A dog doesn’t care if you’re rich or poor, big or small, young or old. He doesn’t care if you’re not smart, not popular, not a good joke-teller, not the best athlete, nor the best-looking person. To your dog, you are the greatest, the smartest, the nicest human being who was ever born. You are his friend and protector.” ~♥ Louis Sabin
A new study reports there is mutual hormonal bonding between dogs and humans. The study explains how dogs have gained an important place in society and within the family they are a part of.
Initial research showed levels of oxytocin in humans increase when there is eye connection between dogs and humans. Oxytocin is a hormone produced in the brains of mammals encouraging bonding between mothers and children, as well as a partner and social bonding. Humans produce oxytocin because of other humans and dogs produce it because of other dogs.
Initially researchers measured oxytocin levels in 28 pair of dogs and their humans, then the dogs interacted for 30 minutes with owners talking, petting and looking at their canine. At the end of this period, researchers screened oxytocin levels again. The report shared humans and dogs gazing at one another showed an increase in oxytocin.
In a second experiment, dogs were given doses of oxytocin in their nose resulting in female dogs spending more time gazing at their owner, which in turn boosted the owner’s level of oxytocin.
Dr. Evan MacLean reported that in these experiments gaze behavior was critical in oxytocin release. Dr. MacLean is a senior research scientist and co-director of the Duke Canine Cognition Center. As reported in a segment on the Today Show in an article Dr. Maclean wrote, “When they receive oxytocin, this causes dogs to look more at people and the more they look, it boosts oxytocin levels more.”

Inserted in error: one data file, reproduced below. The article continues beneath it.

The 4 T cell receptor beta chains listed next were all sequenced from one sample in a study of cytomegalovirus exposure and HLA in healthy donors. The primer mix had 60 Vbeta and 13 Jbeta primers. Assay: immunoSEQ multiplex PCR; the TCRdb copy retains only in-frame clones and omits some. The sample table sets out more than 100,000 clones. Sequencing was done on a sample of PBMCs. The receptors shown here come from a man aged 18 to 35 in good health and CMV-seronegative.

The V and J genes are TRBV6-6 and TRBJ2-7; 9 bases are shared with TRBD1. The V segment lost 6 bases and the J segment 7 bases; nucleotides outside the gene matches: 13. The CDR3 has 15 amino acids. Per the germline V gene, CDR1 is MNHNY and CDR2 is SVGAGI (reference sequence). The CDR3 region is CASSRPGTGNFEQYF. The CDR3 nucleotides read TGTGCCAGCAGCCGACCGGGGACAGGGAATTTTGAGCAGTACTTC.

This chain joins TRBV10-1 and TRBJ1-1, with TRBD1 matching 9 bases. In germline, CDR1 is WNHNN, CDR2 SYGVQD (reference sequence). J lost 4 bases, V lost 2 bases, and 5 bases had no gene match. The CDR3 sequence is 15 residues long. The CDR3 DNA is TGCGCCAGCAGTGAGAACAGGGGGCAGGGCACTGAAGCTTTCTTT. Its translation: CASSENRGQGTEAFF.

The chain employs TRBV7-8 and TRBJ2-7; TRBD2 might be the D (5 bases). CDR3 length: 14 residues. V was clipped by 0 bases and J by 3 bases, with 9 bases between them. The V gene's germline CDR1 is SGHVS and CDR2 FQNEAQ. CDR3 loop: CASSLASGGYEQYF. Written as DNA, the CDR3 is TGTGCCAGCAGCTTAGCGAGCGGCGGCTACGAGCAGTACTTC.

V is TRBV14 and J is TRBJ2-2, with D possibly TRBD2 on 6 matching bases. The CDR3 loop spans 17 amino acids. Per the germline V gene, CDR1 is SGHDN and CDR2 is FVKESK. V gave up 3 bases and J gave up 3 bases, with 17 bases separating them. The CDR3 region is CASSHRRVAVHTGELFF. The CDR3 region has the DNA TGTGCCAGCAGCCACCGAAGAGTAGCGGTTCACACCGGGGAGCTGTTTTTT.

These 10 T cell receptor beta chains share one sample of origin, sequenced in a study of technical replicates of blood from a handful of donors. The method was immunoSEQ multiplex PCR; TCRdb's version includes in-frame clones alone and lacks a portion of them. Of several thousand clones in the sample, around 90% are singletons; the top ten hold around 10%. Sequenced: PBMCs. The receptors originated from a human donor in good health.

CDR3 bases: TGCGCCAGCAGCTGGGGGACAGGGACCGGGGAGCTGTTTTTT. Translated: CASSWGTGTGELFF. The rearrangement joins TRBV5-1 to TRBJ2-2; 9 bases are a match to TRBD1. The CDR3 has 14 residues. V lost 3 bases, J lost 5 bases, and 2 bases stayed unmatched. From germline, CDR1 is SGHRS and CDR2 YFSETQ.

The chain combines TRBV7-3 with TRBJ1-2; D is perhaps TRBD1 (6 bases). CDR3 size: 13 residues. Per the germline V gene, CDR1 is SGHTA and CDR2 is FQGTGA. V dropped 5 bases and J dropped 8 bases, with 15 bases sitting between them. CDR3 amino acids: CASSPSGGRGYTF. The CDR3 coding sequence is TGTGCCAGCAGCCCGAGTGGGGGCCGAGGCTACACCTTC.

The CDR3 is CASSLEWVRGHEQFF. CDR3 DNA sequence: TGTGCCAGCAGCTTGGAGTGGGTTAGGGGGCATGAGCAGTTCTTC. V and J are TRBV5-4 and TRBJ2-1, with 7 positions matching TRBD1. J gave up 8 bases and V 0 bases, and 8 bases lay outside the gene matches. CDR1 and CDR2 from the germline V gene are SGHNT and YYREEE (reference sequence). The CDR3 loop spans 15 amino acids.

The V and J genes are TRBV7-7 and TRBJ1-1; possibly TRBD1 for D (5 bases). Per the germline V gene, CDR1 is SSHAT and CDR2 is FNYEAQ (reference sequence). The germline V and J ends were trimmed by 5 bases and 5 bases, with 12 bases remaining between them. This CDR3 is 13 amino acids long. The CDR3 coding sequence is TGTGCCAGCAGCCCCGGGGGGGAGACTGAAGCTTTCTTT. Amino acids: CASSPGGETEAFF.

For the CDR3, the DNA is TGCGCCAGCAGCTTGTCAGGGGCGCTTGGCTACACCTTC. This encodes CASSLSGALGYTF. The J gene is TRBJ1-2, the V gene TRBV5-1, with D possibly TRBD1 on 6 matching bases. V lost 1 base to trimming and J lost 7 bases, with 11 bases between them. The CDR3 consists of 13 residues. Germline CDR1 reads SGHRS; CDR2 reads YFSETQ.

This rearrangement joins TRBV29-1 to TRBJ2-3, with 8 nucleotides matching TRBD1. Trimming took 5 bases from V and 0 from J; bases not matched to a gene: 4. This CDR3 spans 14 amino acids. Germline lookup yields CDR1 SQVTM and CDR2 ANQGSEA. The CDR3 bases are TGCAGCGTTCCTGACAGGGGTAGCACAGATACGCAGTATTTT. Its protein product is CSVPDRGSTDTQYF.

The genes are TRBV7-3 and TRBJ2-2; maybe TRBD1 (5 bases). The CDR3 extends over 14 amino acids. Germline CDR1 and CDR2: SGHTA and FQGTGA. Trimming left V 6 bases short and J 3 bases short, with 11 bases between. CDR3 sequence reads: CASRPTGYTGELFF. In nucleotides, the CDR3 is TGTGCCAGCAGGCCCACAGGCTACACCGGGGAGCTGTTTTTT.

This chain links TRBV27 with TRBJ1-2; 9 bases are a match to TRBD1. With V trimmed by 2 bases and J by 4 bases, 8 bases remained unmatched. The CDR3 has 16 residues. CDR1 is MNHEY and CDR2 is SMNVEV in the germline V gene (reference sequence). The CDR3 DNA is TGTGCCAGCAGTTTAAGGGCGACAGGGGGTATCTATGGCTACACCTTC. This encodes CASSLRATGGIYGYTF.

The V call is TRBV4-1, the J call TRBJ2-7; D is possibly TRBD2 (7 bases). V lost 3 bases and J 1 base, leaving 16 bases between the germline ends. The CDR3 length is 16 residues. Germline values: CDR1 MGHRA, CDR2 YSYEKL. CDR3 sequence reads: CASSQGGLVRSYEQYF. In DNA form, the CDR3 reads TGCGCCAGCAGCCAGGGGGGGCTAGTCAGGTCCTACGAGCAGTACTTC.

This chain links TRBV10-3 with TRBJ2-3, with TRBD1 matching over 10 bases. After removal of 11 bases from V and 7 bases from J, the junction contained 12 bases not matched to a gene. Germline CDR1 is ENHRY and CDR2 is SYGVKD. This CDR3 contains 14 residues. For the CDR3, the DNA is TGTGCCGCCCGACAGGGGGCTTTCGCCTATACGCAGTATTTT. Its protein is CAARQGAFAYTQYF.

The findings of these experiments are in correlation with how some dog owners treat and feel their dogs are their babies. People who do not have or share a deep bond with their canine family member may not understand these deep attachments and feelings, but there is yet newer science to support the bond between dog and owner can be as strong of an emotional connection as that shared between mother and their children.
In an email received for the report by Today Show contributor Meghan Holohan from Takefumi Kikusui from Azabu University in Japan, “Owner-dog bonding is comparable to parent-infant bonding….and this is surprising…because there is not a reproductive relationship between humans and dogs.” Kikusui continued, “use of eye gaze for affiliative communications and (are) very much sensitive to eye contact. Gaze in particular, (over touch, for example) led to the release of oxytocin.”
Many owners adore gazing into the eyes of their pup, each enjoying the benefit of increased oxytocin. Dr. MacLean concludes with, “This special bonding relationship with dogs is fairly unique. Owners have no dispute with these findings.
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